Troubleshooting problems with a WiFi network

There are occasions when a WiFi network ceases to meet the needs of the users.  On many of those occasions, the first instinct of the venue owner is to blame the installer of the network.  Whilst this may be accurate, it is not always the case.

The following steps are worth considering:

  • Document the issues
  • Review prior documentation
  • Consider recent changes

Document the issues

It may sound obvious, but in order to accurately troubleshoot the problem, it is necessary to document what is happening.  Determine whether the issue occurs:

  • In certain locations
  • At certain times of day
  • With certain devices
  • Consistently or intermittently

Review prior documentation

Again this may seem obvious but when your network was installed, there should have been a full site survey.  This should cover not only the signal strength but also the signal to noise ratio (SNR).  Is the issue occurring in an area which has only been marginal or was it once acceptable?

Consider recent changes

If the network was once working then it is highly likely that something has changed which has caused the issue to arise now.  Think about any changes which have been implemented in the previous few weeks even if they do not immediately appear to be linked.

If these steps do not enable you to directly identify what has caused the issue to arise then contact your network installer or another expert and provide them with this information.  They should then be able to troubleshoot a problem more rapidly.  For interest, below is a list of some of the more unusual causes of problems within a WiFi network.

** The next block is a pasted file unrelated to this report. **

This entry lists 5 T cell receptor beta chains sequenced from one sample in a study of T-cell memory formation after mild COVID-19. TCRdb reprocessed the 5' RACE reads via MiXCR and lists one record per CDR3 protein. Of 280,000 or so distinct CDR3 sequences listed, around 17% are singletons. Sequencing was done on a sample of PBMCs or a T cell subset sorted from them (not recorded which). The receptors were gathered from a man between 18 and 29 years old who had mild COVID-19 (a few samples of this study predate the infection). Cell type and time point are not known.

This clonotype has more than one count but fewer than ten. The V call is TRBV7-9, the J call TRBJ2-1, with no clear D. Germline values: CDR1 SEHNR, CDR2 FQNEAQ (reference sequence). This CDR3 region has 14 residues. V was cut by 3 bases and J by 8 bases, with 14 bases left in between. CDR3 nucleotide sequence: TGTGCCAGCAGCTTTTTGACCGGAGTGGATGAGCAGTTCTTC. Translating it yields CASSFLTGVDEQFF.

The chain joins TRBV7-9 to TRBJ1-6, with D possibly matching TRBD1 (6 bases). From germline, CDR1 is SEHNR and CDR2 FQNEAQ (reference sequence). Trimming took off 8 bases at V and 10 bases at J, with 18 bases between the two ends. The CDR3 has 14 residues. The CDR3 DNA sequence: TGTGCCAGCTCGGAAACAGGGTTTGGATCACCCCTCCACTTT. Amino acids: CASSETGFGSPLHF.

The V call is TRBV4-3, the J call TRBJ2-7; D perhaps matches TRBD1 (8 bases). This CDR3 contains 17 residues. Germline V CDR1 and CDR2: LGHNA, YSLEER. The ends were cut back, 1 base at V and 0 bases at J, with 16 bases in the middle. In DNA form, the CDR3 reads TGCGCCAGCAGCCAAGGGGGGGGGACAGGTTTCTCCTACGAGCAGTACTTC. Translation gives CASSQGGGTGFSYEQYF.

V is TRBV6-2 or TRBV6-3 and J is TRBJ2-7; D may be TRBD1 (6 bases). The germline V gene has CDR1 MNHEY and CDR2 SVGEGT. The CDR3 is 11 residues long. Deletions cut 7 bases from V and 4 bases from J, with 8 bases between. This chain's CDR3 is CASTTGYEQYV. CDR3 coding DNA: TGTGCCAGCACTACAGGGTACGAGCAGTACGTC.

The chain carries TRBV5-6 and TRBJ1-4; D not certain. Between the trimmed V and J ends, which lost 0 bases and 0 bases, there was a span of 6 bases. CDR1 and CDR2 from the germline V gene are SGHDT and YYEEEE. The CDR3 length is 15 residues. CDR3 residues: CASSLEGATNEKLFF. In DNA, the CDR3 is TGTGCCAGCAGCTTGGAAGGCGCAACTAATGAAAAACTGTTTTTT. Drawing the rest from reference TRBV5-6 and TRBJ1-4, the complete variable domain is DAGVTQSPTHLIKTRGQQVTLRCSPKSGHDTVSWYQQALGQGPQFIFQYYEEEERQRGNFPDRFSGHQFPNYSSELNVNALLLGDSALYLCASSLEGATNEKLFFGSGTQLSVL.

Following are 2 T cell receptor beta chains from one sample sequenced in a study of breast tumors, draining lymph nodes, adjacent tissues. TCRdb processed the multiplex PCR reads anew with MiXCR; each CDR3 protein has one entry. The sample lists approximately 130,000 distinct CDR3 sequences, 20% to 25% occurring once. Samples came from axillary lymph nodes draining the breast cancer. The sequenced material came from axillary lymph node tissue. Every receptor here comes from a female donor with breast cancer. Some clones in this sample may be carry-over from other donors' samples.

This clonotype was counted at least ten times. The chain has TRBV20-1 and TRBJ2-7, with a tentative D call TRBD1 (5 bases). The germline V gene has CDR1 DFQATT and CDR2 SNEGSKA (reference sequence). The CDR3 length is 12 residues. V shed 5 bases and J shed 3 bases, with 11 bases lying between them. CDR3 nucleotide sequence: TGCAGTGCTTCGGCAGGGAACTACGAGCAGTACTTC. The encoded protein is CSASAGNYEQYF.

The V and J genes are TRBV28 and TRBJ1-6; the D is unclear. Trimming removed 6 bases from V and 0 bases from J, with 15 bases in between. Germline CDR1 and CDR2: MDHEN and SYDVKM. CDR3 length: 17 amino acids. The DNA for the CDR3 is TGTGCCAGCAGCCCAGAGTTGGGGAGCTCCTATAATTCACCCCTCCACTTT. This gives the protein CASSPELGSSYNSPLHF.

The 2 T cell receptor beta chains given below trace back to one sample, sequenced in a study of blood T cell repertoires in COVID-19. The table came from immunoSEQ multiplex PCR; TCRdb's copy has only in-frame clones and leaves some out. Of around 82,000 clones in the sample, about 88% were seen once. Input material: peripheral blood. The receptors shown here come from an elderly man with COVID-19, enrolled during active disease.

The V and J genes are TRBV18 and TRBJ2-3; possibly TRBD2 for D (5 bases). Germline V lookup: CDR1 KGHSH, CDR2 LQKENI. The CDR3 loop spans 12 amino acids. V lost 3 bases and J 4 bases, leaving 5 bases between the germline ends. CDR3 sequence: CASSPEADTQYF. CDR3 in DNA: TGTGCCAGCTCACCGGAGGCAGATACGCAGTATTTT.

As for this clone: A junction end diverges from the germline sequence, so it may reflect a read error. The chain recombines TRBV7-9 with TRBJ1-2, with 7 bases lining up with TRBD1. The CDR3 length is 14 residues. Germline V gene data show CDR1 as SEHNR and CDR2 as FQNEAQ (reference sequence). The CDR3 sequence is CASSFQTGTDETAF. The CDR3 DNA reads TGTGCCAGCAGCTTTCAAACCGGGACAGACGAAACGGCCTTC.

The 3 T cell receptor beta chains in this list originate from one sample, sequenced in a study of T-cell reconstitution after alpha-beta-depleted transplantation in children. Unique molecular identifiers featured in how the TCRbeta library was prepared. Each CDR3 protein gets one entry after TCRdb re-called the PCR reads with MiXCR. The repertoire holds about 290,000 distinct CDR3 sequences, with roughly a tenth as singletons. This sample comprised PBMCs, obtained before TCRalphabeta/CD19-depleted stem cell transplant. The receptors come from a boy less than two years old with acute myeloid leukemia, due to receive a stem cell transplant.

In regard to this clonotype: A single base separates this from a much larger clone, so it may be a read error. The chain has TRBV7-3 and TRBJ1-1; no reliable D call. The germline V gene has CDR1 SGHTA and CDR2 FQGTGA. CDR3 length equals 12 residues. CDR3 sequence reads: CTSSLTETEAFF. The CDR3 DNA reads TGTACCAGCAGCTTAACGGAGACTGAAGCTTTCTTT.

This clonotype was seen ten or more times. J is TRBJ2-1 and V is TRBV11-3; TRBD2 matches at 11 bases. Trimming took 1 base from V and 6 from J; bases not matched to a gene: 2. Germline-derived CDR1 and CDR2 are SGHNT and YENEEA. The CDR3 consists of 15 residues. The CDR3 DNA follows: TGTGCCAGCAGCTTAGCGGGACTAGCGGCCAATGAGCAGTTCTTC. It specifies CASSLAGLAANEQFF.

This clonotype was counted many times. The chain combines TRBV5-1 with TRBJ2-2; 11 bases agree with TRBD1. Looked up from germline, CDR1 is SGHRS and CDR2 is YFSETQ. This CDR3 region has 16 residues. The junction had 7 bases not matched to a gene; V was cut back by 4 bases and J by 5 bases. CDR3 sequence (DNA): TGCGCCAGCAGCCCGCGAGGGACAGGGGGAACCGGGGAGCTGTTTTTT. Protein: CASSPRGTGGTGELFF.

Some examples of unusual problems identified previously

  • Intermittent problem towards the front of the hotel – a particular location within the hotel had poor internet connectivity for 5 minutes at the top of each hour (i.e. 10:00, 11:00, noon, 1:00, etc.)  but was fine outside of that time.  This was eventually diagnosed as being the airport shuttle bus which left at five past each hour and arrived five minutes earlier.  It had WiFi on-board which interfered with the WiFi in rooms at the front of the hotel
  • Significant problems in rooms at the front of the hotel on floors 2 – 4 despite the AP installation being broadly similar from floor to floor – this was eventually found to be caused by a recently fitted traffic recognition camera which caused interference with the WiFi in rooms within 5 metres of the camera
  • Previously strong signal becoming poor across a large proportion of the whole hotel
    • Example 1 – this was caused by new TVs which contained APs being installed in the guest bedrooms with the result that there was significant interference
    • Example 2 – this was caused by the installation of a new 3G / 4G antenna being installed on a the roof of a nearby building resulting in significant interference for the upper rooms – it is worth acknowledging that some newer APs are able to exclude interference from such antenna
  • There have also been problems reported as a result of interference from:
    • Wireless enabled minibars
    • IR detectors
    • Movement detectors
    • Cordless phones
    • Microwaves
    • Wireless door locks
    • Wireless surround sound speakers

What next?

If you have worked through the issues above and are still unsure as to why your WiFi network is not working as well as you would like then please contact Veridicum.